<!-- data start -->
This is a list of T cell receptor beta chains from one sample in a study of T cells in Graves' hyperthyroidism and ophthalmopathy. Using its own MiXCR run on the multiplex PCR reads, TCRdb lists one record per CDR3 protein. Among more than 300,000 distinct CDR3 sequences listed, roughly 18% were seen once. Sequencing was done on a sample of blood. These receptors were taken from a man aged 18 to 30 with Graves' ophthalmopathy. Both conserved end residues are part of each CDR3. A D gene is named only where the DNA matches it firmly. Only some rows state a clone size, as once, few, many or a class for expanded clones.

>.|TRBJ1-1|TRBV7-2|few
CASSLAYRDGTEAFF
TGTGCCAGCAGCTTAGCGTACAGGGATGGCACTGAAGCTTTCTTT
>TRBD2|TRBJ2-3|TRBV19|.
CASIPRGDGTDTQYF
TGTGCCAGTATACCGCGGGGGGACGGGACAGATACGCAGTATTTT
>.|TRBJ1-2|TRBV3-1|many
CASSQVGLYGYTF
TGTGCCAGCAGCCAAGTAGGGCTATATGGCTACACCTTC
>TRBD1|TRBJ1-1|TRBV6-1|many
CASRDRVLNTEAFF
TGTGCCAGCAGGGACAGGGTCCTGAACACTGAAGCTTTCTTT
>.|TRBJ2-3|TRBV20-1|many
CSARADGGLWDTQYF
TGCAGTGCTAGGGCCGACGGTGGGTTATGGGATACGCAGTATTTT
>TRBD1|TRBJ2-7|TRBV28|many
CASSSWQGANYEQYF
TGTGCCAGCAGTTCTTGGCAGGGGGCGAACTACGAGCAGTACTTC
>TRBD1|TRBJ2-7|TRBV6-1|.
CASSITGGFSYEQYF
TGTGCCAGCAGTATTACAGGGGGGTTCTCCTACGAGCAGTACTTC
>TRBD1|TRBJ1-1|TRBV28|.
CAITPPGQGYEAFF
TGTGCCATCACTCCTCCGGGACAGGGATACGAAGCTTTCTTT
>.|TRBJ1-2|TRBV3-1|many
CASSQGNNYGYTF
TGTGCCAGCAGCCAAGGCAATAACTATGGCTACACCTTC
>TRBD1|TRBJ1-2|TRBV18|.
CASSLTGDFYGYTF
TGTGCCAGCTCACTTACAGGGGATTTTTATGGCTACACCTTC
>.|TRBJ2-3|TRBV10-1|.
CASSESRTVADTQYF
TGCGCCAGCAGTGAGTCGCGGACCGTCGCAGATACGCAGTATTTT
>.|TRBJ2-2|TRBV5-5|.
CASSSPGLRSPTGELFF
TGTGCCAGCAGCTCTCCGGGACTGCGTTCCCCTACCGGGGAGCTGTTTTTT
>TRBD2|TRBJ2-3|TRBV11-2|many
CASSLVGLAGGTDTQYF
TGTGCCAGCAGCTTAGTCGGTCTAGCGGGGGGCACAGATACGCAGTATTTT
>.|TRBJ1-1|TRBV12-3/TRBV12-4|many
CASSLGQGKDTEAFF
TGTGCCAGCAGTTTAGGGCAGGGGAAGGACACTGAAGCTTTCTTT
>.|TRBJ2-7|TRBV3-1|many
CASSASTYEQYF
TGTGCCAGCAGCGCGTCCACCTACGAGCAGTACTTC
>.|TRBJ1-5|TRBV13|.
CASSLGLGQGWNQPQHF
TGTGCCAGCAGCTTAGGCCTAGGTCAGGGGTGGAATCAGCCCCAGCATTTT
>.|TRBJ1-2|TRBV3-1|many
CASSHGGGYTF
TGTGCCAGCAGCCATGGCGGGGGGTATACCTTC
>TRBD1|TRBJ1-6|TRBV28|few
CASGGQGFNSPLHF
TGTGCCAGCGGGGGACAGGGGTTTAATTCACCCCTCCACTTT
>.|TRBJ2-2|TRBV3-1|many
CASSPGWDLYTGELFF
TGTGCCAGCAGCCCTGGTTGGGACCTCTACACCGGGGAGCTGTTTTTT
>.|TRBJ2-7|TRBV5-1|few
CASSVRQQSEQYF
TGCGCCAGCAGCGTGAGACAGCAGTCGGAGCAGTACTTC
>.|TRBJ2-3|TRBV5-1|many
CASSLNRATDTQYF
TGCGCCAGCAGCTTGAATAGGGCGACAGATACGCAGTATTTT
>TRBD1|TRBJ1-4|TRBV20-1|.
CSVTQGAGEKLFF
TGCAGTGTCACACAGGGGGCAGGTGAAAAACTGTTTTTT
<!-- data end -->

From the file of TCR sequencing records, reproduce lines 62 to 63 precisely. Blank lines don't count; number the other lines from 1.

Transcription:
>.|TRBJ2-3|TRBV5-1|many
CASSLNRATDTQYF